easily call up speed that the rider’s cerebellum may not be able to manage. This is not a
slow motorcycle in anybody’s book, and the wonderfully elastic low- and mid-range
acceleration can easily mask the rate at which the bike gathers momentum.

Obviously, even relatively inexperienced riders would not mistake the rapidly escalating
pace of acceleration as the revs rise toward that 138-horsepower, 10,000 rpm zone for
anything but wicked speed. The trick is to keep them away from that particular flavor in
the bike’s array of tasty temptations. As with all modern motorcycles, the integration of
controls and the ease of their operation makes the new Z1000 easy to ride and manage.

The clutch is hydraulically assisted, and the gearshift is relatively smooth and light.
Equipped with those tubular handlebars, the Z1000 steers quickly and easily, and
SmartCycle contributor Neale Bayley and I competed at every U-turn we made for the
photographer to execute the turn as slowly as possible. With one’s foot on the rear brake
and a spot of clutch slip going on at the left hand, turns out you can creep through a U-
turn at a snail’s pace.

Some of that is from the mass-centralization Kawasaki has tried so hard to incorporate
into this design, and some of it is how well the fuel-injection system meters gas to the
husky inline four. All of it speaks of how well balanced the bike feels underneath you.
Expert Riders


Not only does the new Z1000 bring a newly invigorated engine and chassis to the party, it
conveys with it personality and flavor; critical elements of what makes a motorcycle fun
to ride and enjoyable to own. The seating position is a reasonable compromise between
the aggressive crouch of a sportbike and the lounging attitude of a tourer.

While the force of the wind on a long freeway ride isn’t much mitigated by the Z1000’s
little nosecone, it isn’t too bad for an essentially unfaired bike. The riding position itself
isn’t as contorted as that on modern sportbikes, promising to keep you in the seat a few
miles more. Even that seat, which felt firm and unyielding at first contact, failed to crush
the life out of the old editorial glutes for quite a considerable period of time.

The bike itself feels responsive and nimble, with well-calibrated throttle response, and a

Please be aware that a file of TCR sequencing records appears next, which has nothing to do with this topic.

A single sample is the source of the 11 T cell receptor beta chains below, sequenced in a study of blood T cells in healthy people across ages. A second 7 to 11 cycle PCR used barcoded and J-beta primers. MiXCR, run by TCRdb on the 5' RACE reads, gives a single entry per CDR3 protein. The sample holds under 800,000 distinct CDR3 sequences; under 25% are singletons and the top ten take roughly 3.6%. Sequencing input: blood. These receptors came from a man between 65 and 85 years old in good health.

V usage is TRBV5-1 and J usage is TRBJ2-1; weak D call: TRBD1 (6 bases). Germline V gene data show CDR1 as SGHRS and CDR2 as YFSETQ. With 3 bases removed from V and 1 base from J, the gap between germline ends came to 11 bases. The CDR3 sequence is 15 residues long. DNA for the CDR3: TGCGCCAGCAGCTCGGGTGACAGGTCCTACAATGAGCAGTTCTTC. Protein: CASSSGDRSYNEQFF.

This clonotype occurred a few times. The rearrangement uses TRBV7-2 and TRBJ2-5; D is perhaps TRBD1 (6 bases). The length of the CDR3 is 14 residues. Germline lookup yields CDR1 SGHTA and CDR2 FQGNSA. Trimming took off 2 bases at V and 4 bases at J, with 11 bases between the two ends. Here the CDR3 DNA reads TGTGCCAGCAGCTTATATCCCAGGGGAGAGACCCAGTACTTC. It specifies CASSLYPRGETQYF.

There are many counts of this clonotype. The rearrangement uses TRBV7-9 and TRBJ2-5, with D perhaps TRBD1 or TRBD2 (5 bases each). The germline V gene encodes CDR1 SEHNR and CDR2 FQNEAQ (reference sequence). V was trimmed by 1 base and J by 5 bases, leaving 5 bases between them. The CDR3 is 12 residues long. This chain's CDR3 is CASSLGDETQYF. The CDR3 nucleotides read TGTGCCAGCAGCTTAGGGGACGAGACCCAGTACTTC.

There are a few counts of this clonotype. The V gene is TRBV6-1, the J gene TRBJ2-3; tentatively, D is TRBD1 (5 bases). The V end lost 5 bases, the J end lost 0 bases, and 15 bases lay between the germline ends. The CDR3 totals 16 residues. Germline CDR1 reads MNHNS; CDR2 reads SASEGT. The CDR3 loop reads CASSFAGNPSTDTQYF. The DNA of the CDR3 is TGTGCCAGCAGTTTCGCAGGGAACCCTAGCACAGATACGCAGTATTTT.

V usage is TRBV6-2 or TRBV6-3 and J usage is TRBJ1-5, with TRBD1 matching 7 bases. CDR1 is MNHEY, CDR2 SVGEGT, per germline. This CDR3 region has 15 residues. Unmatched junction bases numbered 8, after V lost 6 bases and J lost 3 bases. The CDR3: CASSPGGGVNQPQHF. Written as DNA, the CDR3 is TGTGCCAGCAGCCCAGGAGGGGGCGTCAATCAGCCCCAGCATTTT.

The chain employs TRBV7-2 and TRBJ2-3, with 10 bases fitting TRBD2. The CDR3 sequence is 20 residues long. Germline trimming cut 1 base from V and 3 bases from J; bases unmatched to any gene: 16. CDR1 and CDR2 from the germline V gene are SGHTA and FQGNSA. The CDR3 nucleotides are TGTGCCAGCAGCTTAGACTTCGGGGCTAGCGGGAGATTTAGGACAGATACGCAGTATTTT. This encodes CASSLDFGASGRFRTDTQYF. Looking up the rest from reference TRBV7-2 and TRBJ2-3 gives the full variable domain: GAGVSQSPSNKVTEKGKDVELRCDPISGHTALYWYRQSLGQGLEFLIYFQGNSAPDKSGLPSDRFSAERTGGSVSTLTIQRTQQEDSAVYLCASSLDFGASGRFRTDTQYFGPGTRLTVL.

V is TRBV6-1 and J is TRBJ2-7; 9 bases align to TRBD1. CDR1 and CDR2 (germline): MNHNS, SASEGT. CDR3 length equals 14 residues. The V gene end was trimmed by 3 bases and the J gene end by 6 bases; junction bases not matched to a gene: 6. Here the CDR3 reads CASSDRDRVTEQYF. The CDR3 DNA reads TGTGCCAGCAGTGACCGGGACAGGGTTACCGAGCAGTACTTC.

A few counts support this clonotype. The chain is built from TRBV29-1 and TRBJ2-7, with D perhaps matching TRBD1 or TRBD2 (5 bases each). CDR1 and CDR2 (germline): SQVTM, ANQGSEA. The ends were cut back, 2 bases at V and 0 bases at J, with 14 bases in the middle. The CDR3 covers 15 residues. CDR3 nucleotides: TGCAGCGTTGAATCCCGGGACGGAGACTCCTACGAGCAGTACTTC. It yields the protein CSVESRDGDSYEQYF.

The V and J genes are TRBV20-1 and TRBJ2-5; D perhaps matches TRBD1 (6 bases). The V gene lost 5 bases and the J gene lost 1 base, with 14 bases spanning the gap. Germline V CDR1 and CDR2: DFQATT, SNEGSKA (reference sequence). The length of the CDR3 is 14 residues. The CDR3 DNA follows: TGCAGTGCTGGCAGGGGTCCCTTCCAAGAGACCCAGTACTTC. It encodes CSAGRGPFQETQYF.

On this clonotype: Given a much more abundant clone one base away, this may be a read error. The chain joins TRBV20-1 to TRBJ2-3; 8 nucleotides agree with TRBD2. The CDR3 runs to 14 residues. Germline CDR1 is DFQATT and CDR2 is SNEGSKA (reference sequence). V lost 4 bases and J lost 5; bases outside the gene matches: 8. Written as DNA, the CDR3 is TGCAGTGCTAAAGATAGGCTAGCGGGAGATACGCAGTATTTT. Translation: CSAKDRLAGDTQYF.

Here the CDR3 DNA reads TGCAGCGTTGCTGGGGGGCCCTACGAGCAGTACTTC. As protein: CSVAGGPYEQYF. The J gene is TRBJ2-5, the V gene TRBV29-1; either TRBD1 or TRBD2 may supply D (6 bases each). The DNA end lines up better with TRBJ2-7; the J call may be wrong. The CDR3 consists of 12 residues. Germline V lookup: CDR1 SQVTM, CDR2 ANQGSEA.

smooth and torquey drivetrain character. You hardly need spin the engine hard, but when
you do, it pulls with an impressive surge of acceleration all the way to its pretty lofty
ceiling. There are some high-frequency vibrations noticeable along the way, but since
they mainly punctuate forays to the 11,000-rpm redline, they just serve to add to the
intensity of that experience.

As befits a bike more-or-less in the Streetfighter category, the Z1000 is pretty much a
sportbike with a more tolerable riding position and without full bodywork. There’s
certainly a lot of ground clearance to exploit before the footpeg feelers touch down, and
the bike itself feels short and nimble, even though the wheelbase was, in fact, lengthened
slightly in this new version.

We can believe the claim about a stiffened chassis; there’s no lost motion when urging
the bike to change direction, and it keeps its line faithfully through corners. There’s
plenty of braking power available at the right-hand lever, but it takes a firm squeeze to
call it into play. And the initial bite at the front brakes isn’t quite what we’d like it to be.

However, experience with other Kawasaki models tells us that a switch to EBC sintered
brake pads (or equivalents) will sharpen front brake response right up. Other than that,
there’s little to find fault with. We’d guess that the rear seat isn’t the most comfortable
place to spend a long day, but who can tell without trying it?

We can tell that the LCD tachometer display isn’t particularly easy to read in the bright
sunshine, when you’re likely wearing a smoked face shield, but since the available
powerband is so wide and readable, it doesn’t really matter. Rev it until it tingles and
you’ll be in the ballpark.

This is a very likable machine, made more so by the way it delivers literbike performance
and handling for a price ($10,499) that is in the 600cc sportbike league. Who knows, the
lack of bodywork might even bring the insurance premiums down. Whichever way you
look at it, the Z1000 is a pretty good deal.